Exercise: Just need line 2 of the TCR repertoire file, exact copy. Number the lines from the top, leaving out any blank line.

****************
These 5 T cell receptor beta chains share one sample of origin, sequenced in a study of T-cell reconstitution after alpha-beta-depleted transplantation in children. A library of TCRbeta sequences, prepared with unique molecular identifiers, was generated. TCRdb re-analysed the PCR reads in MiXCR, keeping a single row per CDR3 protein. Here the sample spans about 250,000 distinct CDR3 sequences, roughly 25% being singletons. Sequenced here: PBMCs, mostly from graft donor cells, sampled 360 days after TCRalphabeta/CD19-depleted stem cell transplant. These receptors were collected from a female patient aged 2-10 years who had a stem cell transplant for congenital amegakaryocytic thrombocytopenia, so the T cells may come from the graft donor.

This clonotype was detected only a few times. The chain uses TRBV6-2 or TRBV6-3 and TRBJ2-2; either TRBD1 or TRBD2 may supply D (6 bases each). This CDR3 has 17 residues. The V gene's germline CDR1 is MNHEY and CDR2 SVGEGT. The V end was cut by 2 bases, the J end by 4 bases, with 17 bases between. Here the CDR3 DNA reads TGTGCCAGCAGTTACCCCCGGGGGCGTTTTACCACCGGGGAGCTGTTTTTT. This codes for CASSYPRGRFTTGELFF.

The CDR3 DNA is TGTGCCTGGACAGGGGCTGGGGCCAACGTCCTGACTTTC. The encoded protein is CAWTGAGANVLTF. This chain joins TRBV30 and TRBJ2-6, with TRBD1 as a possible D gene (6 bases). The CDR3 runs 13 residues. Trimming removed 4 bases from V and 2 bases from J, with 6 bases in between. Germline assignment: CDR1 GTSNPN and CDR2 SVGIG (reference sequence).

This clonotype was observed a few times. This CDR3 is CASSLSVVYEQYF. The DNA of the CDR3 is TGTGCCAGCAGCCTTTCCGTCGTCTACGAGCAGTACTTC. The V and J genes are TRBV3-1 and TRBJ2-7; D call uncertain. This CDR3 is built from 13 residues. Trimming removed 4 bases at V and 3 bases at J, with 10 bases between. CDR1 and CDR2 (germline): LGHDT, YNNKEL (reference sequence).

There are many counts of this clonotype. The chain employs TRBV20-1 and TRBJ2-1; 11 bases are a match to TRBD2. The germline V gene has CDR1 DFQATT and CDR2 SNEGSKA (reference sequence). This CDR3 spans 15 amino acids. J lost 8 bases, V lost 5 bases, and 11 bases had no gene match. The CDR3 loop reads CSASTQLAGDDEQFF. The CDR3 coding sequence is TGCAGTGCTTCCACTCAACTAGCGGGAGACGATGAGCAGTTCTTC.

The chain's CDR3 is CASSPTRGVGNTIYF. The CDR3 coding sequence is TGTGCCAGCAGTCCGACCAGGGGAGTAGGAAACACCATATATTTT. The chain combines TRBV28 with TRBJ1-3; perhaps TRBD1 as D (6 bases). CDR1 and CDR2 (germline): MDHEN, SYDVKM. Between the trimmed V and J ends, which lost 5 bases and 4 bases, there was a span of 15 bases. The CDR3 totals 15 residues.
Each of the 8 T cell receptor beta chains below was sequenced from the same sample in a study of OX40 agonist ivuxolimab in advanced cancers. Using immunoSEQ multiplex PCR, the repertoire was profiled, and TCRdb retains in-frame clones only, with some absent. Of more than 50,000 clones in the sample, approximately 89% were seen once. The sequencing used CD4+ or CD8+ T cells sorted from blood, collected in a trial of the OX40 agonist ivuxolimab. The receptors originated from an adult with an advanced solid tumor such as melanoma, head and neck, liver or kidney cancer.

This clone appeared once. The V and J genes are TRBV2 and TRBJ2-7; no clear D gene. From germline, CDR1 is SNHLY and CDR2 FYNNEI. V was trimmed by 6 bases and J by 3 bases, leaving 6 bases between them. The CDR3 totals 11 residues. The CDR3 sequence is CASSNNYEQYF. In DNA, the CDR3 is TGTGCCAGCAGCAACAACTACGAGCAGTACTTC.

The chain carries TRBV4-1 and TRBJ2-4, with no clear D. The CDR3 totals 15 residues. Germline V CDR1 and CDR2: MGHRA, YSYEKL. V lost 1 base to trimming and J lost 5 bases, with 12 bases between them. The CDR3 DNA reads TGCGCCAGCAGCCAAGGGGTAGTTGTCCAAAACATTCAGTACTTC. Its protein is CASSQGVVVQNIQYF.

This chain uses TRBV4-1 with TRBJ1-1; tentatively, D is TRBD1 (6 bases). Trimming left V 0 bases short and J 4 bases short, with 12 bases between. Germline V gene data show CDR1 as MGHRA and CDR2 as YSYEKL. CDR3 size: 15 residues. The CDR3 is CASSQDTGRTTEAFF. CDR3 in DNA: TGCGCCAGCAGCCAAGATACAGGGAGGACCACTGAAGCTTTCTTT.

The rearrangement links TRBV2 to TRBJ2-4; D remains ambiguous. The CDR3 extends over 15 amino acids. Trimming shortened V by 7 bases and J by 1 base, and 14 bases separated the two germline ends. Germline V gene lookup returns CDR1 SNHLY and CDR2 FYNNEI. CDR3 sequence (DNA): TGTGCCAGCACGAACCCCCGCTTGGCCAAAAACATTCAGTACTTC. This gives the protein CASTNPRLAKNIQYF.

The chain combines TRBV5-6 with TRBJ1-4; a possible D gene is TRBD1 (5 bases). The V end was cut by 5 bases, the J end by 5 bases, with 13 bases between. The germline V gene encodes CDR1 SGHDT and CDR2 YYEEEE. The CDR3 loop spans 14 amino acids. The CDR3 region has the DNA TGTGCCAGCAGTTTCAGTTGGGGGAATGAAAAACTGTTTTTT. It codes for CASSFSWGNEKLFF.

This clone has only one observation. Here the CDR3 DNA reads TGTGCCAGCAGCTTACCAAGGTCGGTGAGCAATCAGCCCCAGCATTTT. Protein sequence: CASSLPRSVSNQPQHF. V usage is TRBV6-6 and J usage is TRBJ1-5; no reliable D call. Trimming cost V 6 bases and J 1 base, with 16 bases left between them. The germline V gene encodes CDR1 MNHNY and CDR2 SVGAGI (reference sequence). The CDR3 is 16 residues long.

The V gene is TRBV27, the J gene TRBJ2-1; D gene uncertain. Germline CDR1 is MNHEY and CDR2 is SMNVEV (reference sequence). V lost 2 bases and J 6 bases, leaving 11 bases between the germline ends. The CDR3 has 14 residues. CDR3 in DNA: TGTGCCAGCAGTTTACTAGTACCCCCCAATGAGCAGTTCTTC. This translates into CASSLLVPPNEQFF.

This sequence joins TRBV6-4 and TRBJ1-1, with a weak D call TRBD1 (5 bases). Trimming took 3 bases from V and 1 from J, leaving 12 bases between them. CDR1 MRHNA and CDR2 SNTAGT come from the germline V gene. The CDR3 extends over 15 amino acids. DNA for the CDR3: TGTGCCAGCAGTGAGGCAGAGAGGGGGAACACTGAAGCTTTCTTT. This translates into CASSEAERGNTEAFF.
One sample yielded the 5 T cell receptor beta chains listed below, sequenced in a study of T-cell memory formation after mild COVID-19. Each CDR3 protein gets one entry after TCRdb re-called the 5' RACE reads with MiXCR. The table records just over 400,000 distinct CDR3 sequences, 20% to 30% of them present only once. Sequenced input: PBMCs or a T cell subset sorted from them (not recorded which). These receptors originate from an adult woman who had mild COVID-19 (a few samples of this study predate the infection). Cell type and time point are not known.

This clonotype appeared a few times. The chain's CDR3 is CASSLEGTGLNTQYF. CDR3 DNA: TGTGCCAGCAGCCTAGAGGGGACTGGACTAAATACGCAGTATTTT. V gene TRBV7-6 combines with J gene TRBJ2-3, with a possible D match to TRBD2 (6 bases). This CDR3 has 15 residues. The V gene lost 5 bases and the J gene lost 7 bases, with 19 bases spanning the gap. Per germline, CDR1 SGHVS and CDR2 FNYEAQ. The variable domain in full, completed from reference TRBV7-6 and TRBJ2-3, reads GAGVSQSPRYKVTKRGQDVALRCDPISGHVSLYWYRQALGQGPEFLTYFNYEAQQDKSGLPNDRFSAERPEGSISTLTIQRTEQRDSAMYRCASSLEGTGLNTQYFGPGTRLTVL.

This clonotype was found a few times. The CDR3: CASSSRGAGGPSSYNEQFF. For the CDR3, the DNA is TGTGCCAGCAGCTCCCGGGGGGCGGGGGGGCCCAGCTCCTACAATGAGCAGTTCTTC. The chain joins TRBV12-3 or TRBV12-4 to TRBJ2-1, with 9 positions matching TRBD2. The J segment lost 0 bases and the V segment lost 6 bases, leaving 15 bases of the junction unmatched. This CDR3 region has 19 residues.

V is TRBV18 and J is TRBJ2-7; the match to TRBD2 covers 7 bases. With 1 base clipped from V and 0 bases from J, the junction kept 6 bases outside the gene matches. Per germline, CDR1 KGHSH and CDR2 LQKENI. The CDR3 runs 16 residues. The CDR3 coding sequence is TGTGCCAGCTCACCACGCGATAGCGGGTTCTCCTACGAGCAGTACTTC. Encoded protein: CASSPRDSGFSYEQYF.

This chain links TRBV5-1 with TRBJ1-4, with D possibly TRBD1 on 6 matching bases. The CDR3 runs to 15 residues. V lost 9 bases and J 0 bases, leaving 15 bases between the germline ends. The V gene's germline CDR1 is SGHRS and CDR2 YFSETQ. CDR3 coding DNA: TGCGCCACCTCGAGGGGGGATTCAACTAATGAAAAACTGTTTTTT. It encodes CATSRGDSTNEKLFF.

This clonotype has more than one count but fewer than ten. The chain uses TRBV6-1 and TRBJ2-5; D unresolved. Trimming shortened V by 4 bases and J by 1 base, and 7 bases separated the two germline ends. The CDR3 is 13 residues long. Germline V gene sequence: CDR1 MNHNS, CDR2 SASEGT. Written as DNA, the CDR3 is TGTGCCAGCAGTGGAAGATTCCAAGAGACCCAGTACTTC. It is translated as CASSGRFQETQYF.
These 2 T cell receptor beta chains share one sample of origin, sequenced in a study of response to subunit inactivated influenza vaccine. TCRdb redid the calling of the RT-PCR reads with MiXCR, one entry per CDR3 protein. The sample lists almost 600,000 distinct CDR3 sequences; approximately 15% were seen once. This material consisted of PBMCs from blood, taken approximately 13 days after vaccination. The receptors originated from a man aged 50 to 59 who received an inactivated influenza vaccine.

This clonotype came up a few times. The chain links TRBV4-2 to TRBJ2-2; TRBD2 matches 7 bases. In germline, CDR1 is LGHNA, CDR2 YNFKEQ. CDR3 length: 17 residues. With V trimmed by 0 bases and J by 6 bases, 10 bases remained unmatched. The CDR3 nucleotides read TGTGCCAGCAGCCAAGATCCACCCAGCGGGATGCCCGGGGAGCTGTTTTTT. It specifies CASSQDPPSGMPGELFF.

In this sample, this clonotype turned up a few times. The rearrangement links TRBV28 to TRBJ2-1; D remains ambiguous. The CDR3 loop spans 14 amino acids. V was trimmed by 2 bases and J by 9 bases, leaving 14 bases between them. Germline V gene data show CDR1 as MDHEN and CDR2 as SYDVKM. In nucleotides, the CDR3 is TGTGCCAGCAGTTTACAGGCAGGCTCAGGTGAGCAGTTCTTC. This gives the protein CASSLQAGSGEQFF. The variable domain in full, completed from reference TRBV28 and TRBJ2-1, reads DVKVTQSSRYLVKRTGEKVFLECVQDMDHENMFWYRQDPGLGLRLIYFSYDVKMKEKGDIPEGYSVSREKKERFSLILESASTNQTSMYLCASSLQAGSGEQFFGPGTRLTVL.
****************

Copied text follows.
This clonotype was detected only a few times. The chain uses TRBV6-2 or TRBV6-3 and TRBJ2-2; either TRBD1 or TRBD2 may supply D (6 bases each). This CDR3 has 17 residues. The V gene's germline CDR1 is MNHEY and CDR2 SVGEGT. The V end was cut by 2 bases, the J end by 4 bases, with 17 bases between. Here the CDR3 DNA reads TGTGCCAGCAGTTACCCCCGGGGGCGTTTTACCACCGGGGAGCTGTTTTTT. This codes for CASSYPRGRFTTGELFF.